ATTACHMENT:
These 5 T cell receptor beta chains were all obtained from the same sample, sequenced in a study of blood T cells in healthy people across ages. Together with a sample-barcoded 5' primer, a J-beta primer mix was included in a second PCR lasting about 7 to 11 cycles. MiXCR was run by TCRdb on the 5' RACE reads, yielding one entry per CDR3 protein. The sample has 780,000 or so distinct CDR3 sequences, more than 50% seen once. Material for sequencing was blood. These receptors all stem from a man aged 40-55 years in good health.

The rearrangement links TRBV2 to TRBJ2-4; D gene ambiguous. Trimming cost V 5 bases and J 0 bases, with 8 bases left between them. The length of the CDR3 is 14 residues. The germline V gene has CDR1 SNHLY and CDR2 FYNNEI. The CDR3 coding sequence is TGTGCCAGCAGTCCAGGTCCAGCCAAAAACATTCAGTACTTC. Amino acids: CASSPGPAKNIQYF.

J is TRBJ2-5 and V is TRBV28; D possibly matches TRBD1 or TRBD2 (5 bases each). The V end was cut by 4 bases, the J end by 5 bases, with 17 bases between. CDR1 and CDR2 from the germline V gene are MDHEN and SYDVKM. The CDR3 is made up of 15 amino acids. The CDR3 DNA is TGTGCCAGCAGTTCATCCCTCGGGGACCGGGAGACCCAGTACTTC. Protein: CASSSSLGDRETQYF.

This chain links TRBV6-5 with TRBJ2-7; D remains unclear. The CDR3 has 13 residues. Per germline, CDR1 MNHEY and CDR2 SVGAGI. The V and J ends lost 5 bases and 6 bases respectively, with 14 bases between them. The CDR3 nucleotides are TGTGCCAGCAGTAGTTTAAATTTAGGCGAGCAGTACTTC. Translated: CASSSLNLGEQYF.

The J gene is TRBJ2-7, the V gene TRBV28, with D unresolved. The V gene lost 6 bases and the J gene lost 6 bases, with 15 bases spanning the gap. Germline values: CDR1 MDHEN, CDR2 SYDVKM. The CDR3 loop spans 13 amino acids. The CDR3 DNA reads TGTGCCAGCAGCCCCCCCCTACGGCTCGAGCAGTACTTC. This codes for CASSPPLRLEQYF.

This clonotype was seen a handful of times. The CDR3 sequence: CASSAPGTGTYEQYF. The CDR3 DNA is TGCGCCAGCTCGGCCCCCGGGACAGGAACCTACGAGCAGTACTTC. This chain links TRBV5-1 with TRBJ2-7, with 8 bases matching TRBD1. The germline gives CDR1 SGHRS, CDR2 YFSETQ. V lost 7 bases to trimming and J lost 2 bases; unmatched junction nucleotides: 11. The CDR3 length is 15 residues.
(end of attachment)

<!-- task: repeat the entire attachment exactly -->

These 5 T cell receptor beta chains were all obtained from the same sample, sequenced in a study of blood T cells in healthy people across ages. Together with a sample-barcoded 5' primer, a J-beta primer mix was included in a second PCR lasting about 7 to 11 cycles. MiXCR was run by TCRdb on the 5' RACE reads, yielding one entry per CDR3 protein. The sample has 780,000 or so distinct CDR3 sequences, more than 50% seen once. Material for sequencing was blood. These receptors all stem from a man aged 40-55 years in good health.

The rearrangement links TRBV2 to TRBJ2-4; D gene ambiguous. Trimming cost V 5 bases and J 0 bases, with 8 bases left between them. The length of the CDR3 is 14 residues. The germline V gene has CDR1 SNHLY and CDR2 FYNNEI. The CDR3 coding sequence is TGTGCCAGCAGTCCAGGTCCAGCCAAAAACATTCAGTACTTC. Amino acids: CASSPGPAKNIQYF.

J is TRBJ2-5 and V is TRBV28; D possibly matches TRBD1 or TRBD2 (5 bases each). The V end was cut by 4 bases, the J end by 5 bases, with 17 bases between. CDR1 and CDR2 from the germline V gene are MDHEN and SYDVKM. The CDR3 is made up of 15 amino acids. The CDR3 DNA is TGTGCCAGCAGTTCATCCCTCGGGGACCGGGAGACCCAGTACTTC. Protein: CASSSSLGDRETQYF.

This chain links TRBV6-5 with TRBJ2-7; D remains unclear. The CDR3 has 13 residues. Per germline, CDR1 MNHEY and CDR2 SVGAGI. The V and J ends lost 5 bases and 6 bases respectively, with 14 bases between them. The CDR3 nucleotides are TGTGCCAGCAGTAGTTTAAATTTAGGCGAGCAGTACTTC. Translated: CASSSLNLGEQYF.

The J gene is TRBJ2-7, the V gene TRBV28, with D unresolved. The V gene lost 6 bases and the J gene lost 6 bases, with 15 bases spanning the gap. Germline values: CDR1 MDHEN, CDR2 SYDVKM. The CDR3 loop spans 13 amino acids. The CDR3 DNA reads TGTGCCAGCAGCCCCCCCCTACGGCTCGAGCAGTACTTC. This codes for CASSPPLRLEQYF.

This clonotype was seen a handful of times. The CDR3 sequence: CASSAPGTGTYEQYF. The CDR3 DNA is TGCGCCAGCTCGGCCCCCGGGACAGGAACCTACGAGCAGTACTTC. This chain links TRBV5-1 with TRBJ2-7, with 8 bases matching TRBD1. The germline gives CDR1 SGHRS, CDR2 YFSETQ. V lost 7 bases to trimming and J lost 2 bases; unmatched junction nucleotides: 11. The CDR3 length is 15 residues.